I’m really focused on and excited about the bands I’m working with. I’ve been lucky. I’m in love with them! A lot of the people I’ve worked with and gotten to know, I’m their biggest fan! It almost makes it harder for me sometimes. Pie Face Girls are amazing. They’re so authentic and positive and angry. I want to record all of their records. They’re daring.
I love them too!
I don’t see a lot of bands with messages that are so political and strong and courageous. Messages that might make you blush. They give me a voice. When I’m in the studio, I guess as someone who’s been a musician and worked my ass off for the last 15 years, I know how hard you have to work to make a record. I know how hard it is to pay for. You’re looking at the engineer to make your dream come true. Maybe that sounds naive but that’s how I see it. I love falling into these people and hearing what they want and trying to make it come true. I believe in them.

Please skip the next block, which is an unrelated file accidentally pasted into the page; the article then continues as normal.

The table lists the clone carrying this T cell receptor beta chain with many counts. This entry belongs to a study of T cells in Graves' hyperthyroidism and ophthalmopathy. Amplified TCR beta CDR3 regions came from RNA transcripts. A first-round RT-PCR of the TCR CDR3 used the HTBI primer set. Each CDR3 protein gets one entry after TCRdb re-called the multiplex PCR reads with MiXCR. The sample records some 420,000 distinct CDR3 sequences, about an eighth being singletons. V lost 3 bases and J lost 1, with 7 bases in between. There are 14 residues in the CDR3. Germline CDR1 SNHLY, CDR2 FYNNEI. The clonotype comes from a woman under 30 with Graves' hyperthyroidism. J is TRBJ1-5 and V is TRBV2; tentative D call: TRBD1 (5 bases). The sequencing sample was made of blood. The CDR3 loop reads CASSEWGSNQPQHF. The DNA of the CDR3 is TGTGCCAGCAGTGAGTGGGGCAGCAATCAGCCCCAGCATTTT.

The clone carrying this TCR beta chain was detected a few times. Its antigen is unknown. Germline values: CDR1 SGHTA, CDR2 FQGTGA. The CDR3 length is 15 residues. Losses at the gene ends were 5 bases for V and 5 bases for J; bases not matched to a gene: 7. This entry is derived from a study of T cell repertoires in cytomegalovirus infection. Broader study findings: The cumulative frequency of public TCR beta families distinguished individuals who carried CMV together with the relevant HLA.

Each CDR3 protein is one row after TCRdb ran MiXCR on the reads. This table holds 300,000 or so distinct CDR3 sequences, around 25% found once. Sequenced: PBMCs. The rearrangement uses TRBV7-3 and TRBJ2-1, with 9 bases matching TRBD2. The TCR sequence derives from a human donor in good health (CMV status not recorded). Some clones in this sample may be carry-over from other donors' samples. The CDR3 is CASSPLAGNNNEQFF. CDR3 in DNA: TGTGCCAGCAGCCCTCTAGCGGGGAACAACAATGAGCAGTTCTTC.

Isn’t that so powerful? You’re often capturing and facilitating someone’s most personal experiences, ideas, emotions, traumas. What a position to be in.
Yes. You get to know them. Making records together is such a personal experience. It’s kinda like summer camp. At the end of it you’re like, “You’re my best fucking friend! I fucking believe in you! I love you!” I’d like to work with more bands with active messages. I see more and more musicians realizing how important it is to use their microphone as a platform. There’s a lot of terrible shit going on right now. I’m fed up. It feels like North Carolina is moving backwards in time. On the one hand, it’s really polarizing but on the other, it’s bringing a lot of people together. With HB2, there is so much negative strategy to build hate and divide people on both sides. For those who are courageous enough to pull people together and pull resources together and pull brains together, it’s something that’s on everyone’s mind. There are so many anti-HB2 shows going on now. Grayson Currin at Indy Weekly started the Air Horn Orchestra protest. It’s to say “Look! Hear us!” So yeah, I guess you could say that positive side is that it’s bringing a lot of people together and getting them in touch with their identity.
How did you end up at Fidelitorium?